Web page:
Where the experts holiday: Gavin Stone, travel author and ex intelligence operative

By | Category: Travel tips & opinions

Gavin Stone, a former ‘intelligence operative’, has written a book revealing the tips and tricks of travelling “next to nothing”. Result! Here the Wolverhampton-born author, who has stayed in super yachts and castles, shares some of his experiences with Just About Travel readers

What do you like to do on holiday?
When in any country, my favourite past time is to avoid the tourist spots! I like to go deep into the depths of the unexplored and locate the  lovely little bars and restaurants nobody knows about, to meet the locals and struggle to communicate through the language barrier. Most importantly, I like to try the true foods of the new culture I’m exploring. In short I love to engross myself in the REAL side of the country, not the side of it that caters for Brits abroad.

Where did you last go?
That’s not an easy question to answer! I drove across Europe to a multitude of destinations so there isn’t a short answer I’m afraid. I crossed the Channel into France and drove straight up to Belgium.  I love Ostend and Adinkurke and you can’t beat the original chocolate covered Belgian waffles from a little place I know in Bruges… From there, I drove through the Netherlands, then Germany, stopping in Frankfurt, Dusseldorf and Berlin. Finally I drove into the Czech Republic to spend a couple of nights in Prague. A small detour on the way home also allowed me to stop of in Luxembourg and witness the true beauty of the smallest land locked country in Europe. It was one hell of a drive but well worth every mile of numb bum I suffered en-route!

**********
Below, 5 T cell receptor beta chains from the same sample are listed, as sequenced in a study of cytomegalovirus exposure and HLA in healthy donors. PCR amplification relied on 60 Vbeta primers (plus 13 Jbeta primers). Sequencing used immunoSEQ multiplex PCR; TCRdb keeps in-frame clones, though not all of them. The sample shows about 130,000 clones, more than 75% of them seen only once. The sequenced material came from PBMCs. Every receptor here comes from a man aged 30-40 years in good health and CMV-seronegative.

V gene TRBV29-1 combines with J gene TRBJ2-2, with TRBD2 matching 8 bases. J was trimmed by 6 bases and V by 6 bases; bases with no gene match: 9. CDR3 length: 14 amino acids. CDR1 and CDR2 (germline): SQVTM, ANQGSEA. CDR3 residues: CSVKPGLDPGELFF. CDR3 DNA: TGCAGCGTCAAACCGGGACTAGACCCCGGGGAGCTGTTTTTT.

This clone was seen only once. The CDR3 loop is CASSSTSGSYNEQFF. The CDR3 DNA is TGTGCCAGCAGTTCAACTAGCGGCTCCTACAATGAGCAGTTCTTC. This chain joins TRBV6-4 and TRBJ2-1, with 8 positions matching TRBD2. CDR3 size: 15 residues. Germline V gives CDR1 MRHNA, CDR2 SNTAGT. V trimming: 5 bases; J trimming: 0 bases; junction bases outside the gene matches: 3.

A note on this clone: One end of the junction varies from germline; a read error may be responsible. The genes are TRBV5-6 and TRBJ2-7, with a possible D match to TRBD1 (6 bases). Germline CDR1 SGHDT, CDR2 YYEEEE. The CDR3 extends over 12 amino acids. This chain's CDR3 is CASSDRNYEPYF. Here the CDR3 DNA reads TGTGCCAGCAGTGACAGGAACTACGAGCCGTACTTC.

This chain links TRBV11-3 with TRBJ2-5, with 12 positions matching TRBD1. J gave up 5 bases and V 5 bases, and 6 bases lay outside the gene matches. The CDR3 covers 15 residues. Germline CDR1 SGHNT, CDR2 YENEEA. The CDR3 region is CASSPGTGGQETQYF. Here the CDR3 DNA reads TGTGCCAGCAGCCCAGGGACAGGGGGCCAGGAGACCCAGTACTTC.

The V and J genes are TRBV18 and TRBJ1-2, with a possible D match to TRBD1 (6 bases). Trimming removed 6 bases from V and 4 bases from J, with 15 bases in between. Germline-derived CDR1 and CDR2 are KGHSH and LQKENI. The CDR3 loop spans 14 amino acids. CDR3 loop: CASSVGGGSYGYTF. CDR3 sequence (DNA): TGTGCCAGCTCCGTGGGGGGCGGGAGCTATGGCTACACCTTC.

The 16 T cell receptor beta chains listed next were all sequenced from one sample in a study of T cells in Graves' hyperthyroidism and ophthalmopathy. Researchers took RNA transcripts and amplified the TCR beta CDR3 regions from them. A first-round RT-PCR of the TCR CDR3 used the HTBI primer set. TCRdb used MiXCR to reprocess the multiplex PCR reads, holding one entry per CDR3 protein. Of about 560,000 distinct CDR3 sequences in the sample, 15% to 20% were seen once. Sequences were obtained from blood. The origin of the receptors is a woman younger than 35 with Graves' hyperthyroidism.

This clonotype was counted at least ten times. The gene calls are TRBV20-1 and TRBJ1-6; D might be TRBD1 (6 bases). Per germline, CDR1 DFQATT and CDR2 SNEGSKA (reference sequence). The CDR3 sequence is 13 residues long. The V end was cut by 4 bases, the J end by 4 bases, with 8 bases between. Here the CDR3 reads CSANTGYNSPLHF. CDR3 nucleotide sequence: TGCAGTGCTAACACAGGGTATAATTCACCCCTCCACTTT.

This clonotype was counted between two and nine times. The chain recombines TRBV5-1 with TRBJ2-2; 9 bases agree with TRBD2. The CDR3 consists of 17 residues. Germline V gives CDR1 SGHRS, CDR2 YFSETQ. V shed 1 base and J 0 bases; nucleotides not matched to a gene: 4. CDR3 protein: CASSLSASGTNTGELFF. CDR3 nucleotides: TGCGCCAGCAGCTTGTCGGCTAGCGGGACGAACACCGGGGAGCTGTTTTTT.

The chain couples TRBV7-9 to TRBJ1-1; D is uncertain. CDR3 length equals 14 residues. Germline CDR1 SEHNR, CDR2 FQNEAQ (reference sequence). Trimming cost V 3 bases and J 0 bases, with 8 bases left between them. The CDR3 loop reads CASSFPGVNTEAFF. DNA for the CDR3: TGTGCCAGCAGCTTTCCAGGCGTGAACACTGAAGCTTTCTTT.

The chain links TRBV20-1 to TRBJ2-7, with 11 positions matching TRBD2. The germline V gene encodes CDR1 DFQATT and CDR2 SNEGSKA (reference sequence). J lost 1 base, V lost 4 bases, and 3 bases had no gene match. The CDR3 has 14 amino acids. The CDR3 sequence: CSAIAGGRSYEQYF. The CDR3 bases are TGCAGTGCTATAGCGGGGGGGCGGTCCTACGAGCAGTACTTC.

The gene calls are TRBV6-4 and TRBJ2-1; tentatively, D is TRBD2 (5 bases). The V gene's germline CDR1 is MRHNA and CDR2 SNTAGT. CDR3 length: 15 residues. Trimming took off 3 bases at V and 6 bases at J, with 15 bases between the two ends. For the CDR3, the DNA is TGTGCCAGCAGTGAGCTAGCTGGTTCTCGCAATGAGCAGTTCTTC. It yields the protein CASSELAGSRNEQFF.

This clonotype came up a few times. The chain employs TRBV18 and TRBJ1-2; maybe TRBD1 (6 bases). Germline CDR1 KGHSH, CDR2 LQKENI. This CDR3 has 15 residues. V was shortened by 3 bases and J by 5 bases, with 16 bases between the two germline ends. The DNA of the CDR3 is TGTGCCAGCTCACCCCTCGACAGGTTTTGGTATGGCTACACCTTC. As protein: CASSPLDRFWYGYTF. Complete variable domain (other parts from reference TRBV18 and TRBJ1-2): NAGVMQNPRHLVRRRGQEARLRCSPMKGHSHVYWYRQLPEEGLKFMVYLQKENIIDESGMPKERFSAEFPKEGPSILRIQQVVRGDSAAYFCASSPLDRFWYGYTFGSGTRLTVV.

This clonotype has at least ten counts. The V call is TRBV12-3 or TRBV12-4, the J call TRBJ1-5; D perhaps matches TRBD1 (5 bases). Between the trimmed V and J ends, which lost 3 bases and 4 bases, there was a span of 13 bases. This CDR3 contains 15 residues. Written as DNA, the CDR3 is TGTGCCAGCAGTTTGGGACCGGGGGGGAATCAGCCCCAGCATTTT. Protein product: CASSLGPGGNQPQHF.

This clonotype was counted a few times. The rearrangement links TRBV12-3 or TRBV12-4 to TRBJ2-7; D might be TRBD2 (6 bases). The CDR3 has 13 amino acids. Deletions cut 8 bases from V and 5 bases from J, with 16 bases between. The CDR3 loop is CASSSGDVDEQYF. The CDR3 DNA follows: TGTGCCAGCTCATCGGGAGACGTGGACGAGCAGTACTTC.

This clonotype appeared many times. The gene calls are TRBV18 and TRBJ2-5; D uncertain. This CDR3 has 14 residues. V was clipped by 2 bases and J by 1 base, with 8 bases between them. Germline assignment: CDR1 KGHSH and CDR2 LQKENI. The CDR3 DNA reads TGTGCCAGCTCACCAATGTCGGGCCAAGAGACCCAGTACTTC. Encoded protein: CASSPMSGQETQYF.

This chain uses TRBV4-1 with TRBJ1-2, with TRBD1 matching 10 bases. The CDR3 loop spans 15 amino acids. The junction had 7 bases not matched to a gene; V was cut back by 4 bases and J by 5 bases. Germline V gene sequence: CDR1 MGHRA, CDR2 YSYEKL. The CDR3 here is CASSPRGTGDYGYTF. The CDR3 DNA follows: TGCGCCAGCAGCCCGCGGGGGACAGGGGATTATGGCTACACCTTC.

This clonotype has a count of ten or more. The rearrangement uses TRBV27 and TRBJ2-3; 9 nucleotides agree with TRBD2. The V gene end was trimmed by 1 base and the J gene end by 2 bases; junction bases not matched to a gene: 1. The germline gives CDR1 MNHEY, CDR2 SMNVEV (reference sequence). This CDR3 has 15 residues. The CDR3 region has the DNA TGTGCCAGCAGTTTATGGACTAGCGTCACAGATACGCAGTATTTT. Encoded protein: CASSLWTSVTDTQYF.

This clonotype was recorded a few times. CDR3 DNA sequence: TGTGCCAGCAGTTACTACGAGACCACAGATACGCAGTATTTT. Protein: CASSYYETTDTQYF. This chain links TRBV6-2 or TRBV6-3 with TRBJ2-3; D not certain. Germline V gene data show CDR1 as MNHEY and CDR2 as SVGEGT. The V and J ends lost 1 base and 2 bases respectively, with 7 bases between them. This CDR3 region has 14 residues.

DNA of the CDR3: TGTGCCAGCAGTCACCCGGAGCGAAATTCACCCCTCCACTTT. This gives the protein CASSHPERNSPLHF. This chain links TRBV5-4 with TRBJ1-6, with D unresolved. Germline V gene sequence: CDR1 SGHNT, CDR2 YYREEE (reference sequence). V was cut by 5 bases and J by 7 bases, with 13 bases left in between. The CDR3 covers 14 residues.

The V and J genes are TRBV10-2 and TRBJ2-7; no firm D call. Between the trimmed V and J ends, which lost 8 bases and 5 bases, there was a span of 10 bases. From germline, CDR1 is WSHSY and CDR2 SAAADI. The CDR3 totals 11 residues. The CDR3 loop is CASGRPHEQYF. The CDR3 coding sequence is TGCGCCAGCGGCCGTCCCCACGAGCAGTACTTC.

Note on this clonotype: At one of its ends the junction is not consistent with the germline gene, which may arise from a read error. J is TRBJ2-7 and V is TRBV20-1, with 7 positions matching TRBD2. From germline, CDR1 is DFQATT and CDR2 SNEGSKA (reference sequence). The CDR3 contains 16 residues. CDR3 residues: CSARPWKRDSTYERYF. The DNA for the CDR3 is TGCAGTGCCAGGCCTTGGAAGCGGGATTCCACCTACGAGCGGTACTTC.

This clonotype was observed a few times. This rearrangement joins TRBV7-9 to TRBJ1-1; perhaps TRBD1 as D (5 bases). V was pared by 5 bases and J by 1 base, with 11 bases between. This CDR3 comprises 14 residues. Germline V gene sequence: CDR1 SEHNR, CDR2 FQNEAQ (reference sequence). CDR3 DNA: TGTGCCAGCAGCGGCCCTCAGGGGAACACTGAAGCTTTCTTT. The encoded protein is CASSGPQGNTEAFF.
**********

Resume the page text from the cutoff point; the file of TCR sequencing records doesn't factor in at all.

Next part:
Do you know where you’re going this year?

the islands of Vietnam

The islands of Vietnam

Aside from a trip to Tenerife that’s booked for September to take my three year-old daughter on a family holiday, no. There’s about four or five places – Vietnam being one of them  – on this year’s bucket list. However my true decision won’t be made until the time of booking.

Of all the places you’ve been to, which was your favourite and why?
The best place I have ever been to is America. I loved it so much I moved out there and lived out there and, even though I’m back in the UK at the moment, my plans are to be living back in the States in the not too distant future.  Most people who have visited America, usually tell me the same thing… they went to Florida! However that area of America is so used to catering for foreigners and outsiders and so doesn’t have the same appeal to me. My first trip to the States was to do Route 66 and I loved every moment of it. Florida and New York welcome tourists all year round but, when you get into the Mid West and find the real people of the big states such as Arizona, that’s when you get to the heart of the USA! That part is very different from the tourist hot spots.

Which destination do you wish to travel to, but haven’t yet been?
Believe it or not I would love to conquer the South Pole but, that being said, I’m a sun freak. So every time I get the chance to strike it off the list, the appeal of somewhere sunny overrides my decision making process and I end up going to Africa or somewhere hot.

In your own country, what would you recommend tourists see that isn’t in the travel guides?